First up will be “Out of Wonder,” a picture book celebrating poetry illustrated by Roxbury resident Ekua Holmes (coauthored by Kwame Alexander), followed by South Boston native Barbara Lynch’s new memoir, “Out of Line: A Life of Playing With Fire,” and Dedham native Anita Shreve’s “The Stars Are Fire.”
Much of the fun, the three organizers say, will be in tying a book’s theme to its secret location — for example, picking a station to hide the John F. Kennedy picture book, “Patrick and the President,” this Memorial Day, or David Ortiz’s upcoming May release, “Papi: My Story.”
While publishers large and small have been willing to donate complimentary copies, the goal is less one of marketing, more about promoting literacy, explains Gaggioli. “If the books never somehow make it back into circulation,” she says with a shrug, “we’re OK with that.”
A few weeks before the launch, the trio gathers some 10 fairies-in-training at a downtown restaurant to review their duties. They come from all walks of life — a computer programmer whose mother was a library trustee, a book binder, a recent grad/waitress — lured by this bookish mission with a creative twist.
The volunteers pass around copies of the upcoming freebies (one perfectly-themed pick: Candlewick Press’s 30th anniversary re-release of its classic “Where’s Waldo?”) while Hintermeister and Gaggioli review the process and how to find hiding places.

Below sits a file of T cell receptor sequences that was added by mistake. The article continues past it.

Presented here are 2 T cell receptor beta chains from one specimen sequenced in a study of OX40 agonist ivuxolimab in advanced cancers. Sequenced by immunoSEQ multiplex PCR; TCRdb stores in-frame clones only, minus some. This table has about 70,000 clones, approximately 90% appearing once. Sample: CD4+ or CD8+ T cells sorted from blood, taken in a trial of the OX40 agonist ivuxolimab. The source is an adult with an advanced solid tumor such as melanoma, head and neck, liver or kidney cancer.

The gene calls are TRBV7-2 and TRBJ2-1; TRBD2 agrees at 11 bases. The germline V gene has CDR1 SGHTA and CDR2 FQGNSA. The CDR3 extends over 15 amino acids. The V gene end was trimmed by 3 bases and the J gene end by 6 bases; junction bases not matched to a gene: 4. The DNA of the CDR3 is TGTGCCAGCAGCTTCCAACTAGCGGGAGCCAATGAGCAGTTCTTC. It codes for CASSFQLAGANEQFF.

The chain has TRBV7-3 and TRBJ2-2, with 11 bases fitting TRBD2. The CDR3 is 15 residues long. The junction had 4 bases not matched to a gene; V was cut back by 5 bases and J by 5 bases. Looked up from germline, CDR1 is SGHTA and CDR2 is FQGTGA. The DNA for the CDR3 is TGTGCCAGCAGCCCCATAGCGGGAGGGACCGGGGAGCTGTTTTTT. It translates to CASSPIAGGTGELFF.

“We want it to be visible, so that people see it, and take it,” Gaggioli instructs. “A lot of the stations have nooks and crannies,” she says. Benches are another good option.
She also stresses the importance of keeping MBTA officials happy, not placing books where they might obstruct doorways or ramps, incur water damage from the elements (“a lot of T stations leak,” she notes), or above all, take up precious seats during rush hour.
“We want to make the T more fun,” Hintermeister says, “not more annoying.”Melissa Schorr is a contributing editor at the Boston Globe Sunday Magazine. Her upcoming nonfiction book, “Shame Nation: The Global Epidemic of Online Hate,” will be published by SourceBooks in October.